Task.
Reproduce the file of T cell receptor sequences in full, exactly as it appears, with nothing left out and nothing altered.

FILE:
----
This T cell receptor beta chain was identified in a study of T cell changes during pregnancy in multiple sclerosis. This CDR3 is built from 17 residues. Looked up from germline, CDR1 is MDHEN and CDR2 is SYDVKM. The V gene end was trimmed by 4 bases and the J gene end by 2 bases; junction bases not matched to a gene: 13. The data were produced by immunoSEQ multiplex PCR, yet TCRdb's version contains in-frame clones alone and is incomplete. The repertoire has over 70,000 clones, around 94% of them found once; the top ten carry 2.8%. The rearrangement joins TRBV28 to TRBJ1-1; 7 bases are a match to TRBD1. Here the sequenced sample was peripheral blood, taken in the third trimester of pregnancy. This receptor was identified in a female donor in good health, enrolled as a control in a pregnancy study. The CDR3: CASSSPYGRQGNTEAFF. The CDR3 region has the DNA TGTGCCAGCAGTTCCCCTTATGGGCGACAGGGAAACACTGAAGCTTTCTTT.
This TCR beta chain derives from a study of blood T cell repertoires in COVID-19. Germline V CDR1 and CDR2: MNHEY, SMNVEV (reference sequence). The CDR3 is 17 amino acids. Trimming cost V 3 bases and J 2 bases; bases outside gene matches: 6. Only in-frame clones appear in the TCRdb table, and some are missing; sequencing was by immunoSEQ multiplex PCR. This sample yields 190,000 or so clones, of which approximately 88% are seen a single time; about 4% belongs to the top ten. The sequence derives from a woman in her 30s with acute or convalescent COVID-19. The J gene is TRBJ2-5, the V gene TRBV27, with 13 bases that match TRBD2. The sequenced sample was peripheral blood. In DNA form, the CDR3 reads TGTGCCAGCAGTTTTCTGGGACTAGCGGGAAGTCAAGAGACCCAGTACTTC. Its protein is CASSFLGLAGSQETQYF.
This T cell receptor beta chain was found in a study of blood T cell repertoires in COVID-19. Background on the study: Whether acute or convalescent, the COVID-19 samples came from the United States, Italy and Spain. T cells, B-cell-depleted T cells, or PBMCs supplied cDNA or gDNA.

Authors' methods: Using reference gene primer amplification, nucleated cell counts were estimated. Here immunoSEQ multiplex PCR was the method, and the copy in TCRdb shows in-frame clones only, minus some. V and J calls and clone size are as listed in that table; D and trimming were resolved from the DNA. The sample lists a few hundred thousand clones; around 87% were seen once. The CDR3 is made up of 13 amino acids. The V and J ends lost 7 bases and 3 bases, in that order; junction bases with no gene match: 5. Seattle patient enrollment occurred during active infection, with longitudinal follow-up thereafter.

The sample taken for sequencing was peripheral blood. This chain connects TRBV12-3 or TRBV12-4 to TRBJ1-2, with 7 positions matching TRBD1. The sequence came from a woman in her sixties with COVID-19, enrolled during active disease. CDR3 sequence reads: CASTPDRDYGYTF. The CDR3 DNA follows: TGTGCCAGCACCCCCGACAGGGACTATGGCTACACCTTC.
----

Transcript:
This T cell receptor beta chain was identified in a study of T cell changes during pregnancy in multiple sclerosis. This CDR3 is built from 17 residues. Looked up from germline, CDR1 is MDHEN and CDR2 is SYDVKM. The V gene end was trimmed by 4 bases and the J gene end by 2 bases; junction bases not matched to a gene: 13. The data were produced by immunoSEQ multiplex PCR, yet TCRdb's version contains in-frame clones alone and is incomplete. The repertoire has over 70,000 clones, around 94% of them found once; the top ten carry 2.8%. The rearrangement joins TRBV28 to TRBJ1-1; 7 bases are a match to TRBD1. Here the sequenced sample was peripheral blood, taken in the third trimester of pregnancy. This receptor was identified in a female donor in good health, enrolled as a control in a pregnancy study. The CDR3: CASSSPYGRQGNTEAFF. The CDR3 region has the DNA TGTGCCAGCAGTTCCCCTTATGGGCGACAGGGAAACACTGAAGCTTTCTTT.
This TCR beta chain derives from a study of blood T cell repertoires in COVID-19. Germline V CDR1 and CDR2: MNHEY, SMNVEV (reference sequence). The CDR3 is 17 amino acids. Trimming cost V 3 bases and J 2 bases; bases outside gene matches: 6. Only in-frame clones appear in the TCRdb table, and some are missing; sequencing was by immunoSEQ multiplex PCR. This sample yields 190,000 or so clones, of which approximately 88% are seen a single time; about 4% belongs to the top ten. The sequence derives from a woman in her 30s with acute or convalescent COVID-19. The J gene is TRBJ2-5, the V gene TRBV27, with 13 bases that match TRBD2. The sequenced sample was peripheral blood. In DNA form, the CDR3 reads TGTGCCAGCAGTTTTCTGGGACTAGCGGGAAGTCAAGAGACCCAGTACTTC. Its protein is CASSFLGLAGSQETQYF.
This T cell receptor beta chain was found in a study of blood T cell repertoires in COVID-19. Background on the study: Whether acute or convalescent, the COVID-19 samples came from the United States, Italy and Spain. T cells, B-cell-depleted T cells, or PBMCs supplied cDNA or gDNA.

Authors' methods: Using reference gene primer amplification, nucleated cell counts were estimated. Here immunoSEQ multiplex PCR was the method, and the copy in TCRdb shows in-frame clones only, minus some. V and J calls and clone size are as listed in that table; D and trimming were resolved from the DNA. The sample lists a few hundred thousand clones; around 87% were seen once. The CDR3 is made up of 13 amino acids. The V and J ends lost 7 bases and 3 bases, in that order; junction bases with no gene match: 5. Seattle patient enrollment occurred during active infection, with longitudinal follow-up thereafter.

The sample taken for sequencing was peripheral blood. This chain connects TRBV12-3 or TRBV12-4 to TRBJ1-2, with 7 positions matching TRBD1. The sequence came from a woman in her sixties with COVID-19, enrolled during active disease. CDR3 sequence reads: CASTPDRDYGYTF. The CDR3 DNA follows: TGTGCCAGCACCCCCGACAGGGACTATGGCTACACCTTC.